HS SPORTS: PIAA adopts tighter transfer rule
The Pennsylvania Interscholastic Athletic Association Board of Directors adopted changes Wednesday in response to scrutiny regarding transfers and competitive balance.
The major revisions: limits on postseason eligibility for transfers and a competitive balance formula for determining classifications.
At a meeting in University Park, the state’s governing body for high school sports, passed a resolution that bans postseason eligibility for one season for student-athletes who transfer after competing in a sport in their 10th grade year or beyond. The vote was 27-2, according to PIAA executive director Robert Lombardi. The board suspended protocol for the vote and the new guidelines are effective Aug. 6.
There were also provisions accepted for hardship waivers regarding a transferring student, where the student or a family member can appeal based on circumstances including residency change because of employment, parental military reassignment and court-ordered transfers.
“I think this was the right thing to do,” Lombardi said in a telephone interview. “I think the board did a really good job.”
Transfers for athletic purpose have always been forbidden by the PIAA. However, recent high-profile transfers that impacted the state postseason fanned the flames of what has long been a hot-button issue in the public vs. private school debate.
During the state basketball playoffs, sophomore Diamond Johnson, a star player from Virginia, transferred to Neumann-Goretti in February and played an integral role in her team’s run to a state championship, that included a win over Dunmore in the Class 3A semifinals.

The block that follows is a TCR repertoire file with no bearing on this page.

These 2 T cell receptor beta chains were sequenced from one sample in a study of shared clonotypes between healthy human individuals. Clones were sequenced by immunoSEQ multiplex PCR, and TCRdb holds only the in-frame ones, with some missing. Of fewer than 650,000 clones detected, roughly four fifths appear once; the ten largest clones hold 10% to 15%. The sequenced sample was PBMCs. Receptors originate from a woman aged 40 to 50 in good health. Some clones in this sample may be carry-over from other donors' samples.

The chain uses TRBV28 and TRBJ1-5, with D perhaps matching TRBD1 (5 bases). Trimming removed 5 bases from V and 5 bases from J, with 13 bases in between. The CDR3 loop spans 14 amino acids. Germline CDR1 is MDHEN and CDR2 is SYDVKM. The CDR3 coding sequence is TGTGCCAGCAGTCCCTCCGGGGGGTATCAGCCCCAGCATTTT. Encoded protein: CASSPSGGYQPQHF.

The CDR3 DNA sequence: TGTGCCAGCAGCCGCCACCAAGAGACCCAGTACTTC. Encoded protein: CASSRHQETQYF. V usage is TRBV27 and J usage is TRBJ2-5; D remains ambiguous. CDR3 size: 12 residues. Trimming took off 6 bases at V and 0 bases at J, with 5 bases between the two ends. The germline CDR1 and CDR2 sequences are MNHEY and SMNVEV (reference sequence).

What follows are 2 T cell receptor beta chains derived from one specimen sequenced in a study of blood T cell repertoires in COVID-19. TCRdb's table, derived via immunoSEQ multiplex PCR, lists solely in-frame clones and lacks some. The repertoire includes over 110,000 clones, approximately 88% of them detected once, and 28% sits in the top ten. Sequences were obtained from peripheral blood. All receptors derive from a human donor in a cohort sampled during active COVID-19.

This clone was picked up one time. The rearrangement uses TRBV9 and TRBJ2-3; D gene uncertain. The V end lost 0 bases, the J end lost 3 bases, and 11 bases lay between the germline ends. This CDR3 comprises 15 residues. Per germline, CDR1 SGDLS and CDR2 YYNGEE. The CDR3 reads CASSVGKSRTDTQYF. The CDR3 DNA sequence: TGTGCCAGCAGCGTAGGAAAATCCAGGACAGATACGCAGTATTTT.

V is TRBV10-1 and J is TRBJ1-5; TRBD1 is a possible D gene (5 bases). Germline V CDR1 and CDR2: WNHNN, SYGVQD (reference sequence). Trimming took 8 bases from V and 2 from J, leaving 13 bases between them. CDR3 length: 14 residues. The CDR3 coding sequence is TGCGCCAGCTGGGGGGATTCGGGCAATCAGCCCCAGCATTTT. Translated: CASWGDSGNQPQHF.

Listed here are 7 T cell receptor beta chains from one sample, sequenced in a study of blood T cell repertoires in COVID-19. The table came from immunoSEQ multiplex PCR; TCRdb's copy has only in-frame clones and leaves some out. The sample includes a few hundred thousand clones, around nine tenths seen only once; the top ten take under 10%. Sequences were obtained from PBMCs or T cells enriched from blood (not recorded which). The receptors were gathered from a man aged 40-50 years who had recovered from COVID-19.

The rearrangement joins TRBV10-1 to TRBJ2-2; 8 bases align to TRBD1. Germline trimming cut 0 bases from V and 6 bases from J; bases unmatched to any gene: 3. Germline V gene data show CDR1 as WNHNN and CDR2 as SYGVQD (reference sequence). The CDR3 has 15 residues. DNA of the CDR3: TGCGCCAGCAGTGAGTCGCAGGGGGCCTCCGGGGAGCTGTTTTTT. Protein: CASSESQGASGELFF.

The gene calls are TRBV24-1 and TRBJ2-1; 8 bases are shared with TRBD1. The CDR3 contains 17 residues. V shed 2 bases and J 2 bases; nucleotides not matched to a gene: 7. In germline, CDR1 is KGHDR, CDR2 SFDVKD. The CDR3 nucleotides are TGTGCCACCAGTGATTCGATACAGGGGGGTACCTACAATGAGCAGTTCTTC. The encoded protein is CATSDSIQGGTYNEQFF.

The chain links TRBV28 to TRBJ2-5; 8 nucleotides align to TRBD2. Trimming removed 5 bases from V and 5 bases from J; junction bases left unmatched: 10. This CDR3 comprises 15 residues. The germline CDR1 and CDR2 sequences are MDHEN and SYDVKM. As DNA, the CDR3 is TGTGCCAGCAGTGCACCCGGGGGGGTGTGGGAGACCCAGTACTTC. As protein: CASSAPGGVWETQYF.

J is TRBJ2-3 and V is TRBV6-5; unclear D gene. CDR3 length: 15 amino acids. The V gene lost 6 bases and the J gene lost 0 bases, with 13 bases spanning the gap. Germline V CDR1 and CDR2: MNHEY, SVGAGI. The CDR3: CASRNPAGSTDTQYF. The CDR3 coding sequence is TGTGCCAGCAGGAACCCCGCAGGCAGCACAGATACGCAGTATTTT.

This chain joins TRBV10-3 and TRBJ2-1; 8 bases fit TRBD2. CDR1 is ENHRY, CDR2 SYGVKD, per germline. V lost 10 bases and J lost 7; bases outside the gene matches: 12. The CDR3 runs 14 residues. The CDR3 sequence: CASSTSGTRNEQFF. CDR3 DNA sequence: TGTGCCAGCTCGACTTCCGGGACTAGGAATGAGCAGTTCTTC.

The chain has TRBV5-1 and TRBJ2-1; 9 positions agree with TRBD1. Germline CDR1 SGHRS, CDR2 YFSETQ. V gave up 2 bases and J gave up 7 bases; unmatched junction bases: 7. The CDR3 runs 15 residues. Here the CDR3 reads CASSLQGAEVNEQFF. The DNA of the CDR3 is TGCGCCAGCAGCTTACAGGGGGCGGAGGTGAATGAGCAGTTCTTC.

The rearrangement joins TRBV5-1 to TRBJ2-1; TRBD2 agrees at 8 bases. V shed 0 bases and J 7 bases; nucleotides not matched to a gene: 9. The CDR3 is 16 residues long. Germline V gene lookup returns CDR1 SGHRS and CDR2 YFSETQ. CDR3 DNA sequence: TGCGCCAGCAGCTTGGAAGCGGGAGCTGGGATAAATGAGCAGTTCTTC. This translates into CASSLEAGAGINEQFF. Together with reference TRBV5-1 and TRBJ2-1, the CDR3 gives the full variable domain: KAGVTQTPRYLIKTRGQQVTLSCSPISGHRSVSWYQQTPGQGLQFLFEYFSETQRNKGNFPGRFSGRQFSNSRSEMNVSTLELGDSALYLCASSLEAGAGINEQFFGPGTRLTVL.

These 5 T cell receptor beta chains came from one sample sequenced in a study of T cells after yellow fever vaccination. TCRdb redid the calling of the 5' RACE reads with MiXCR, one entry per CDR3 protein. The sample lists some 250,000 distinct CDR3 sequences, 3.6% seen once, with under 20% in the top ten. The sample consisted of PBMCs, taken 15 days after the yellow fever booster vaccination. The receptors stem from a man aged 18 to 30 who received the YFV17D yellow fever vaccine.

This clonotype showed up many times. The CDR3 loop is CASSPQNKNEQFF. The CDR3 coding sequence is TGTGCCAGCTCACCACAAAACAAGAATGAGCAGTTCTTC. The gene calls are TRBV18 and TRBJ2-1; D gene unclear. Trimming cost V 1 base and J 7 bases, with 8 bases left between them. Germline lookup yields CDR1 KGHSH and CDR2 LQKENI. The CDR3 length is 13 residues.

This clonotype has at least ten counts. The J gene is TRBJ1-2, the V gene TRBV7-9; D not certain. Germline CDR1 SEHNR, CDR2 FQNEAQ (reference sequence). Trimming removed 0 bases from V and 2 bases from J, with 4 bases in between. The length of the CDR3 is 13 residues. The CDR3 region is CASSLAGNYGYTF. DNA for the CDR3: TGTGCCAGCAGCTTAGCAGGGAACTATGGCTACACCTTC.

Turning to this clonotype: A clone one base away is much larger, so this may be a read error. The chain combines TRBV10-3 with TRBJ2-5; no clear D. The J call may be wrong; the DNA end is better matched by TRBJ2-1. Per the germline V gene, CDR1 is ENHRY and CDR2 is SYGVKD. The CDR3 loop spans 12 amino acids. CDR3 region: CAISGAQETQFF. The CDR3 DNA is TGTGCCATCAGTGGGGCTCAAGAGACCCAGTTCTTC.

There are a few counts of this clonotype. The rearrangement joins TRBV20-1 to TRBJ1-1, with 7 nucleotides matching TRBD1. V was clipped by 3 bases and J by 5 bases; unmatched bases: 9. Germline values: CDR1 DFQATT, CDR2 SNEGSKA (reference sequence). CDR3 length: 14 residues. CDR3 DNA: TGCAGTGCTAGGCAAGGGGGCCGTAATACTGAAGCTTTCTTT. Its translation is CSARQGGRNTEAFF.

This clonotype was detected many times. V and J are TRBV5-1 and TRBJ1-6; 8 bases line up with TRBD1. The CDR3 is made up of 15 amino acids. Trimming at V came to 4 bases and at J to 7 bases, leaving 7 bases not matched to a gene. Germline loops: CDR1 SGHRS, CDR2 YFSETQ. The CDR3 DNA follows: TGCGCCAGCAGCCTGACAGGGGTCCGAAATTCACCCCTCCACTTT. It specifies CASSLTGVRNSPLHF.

Also, with almost 100 public school administrators set to meet Tuesday in State College to discuss competitive balance and a possible mass exodus into their own athletic organization, the PIAA enacted a new classification policy for the two-year cycle that begins with the 2020-2021 school year. It, too, passed on suspended protocol.
Schools had been pooled together based upon enrollment. Now, they will be sorted by a competition formula that will take into account enrollment, success and number of athletic transfers.
“We feel that the PIAA is a representative democracy and, if there are concerns, they can be brought to the representatives on this board and they will be discussed and put through the process,” Lombardi said. “I think (Wednesday) proves that. If some choose to withdraw from that process, I guess they can do so.
“But, we believe working through the process has worked through the years.”
In response to a controversy with the state’s pitch-count rule during the postseason that forced a forfeit by the winning team, the PIAA took measures to prevent future issues.
Now, the PIAA will have a designated official scorekeeper at all district and interdistrict games, Lombardi said.
State College defeated Erie McDowell, 3-2, in the District 6-10 Class 6A subregional championship game. However, a discrepancy in the number of pitches thrown by David Shoemaker resulted in him exceeding the state limit of 100.
McDowell, the home and official score-keeping team had Shoemaker at 100 pitches after recording the first out in the bottom of the seventh inning. State College’s bench had its left-hander at 97.
Shoemaker then struck out the next batter before exiting the game. A pitcher can only exceed the 100-pitch limit during an at-bat. After umpires, coaches and the District 10 chairman met, the teams finished the game, but State College forfeited the win and McDowell moved into the first round of the state playoffs.
■ The pitch count thresholds also increased, based upon a recommendation from the PIAA baseball steering committee. The number of maximum pitches increased from 100 to 105 in a game and from 200 to 210 in a week.
The addition of a seventh super class for football and basketball was tabled.
“There were so many hiccups at the district level, it is something the board chose not to pursue,” Lombardi said.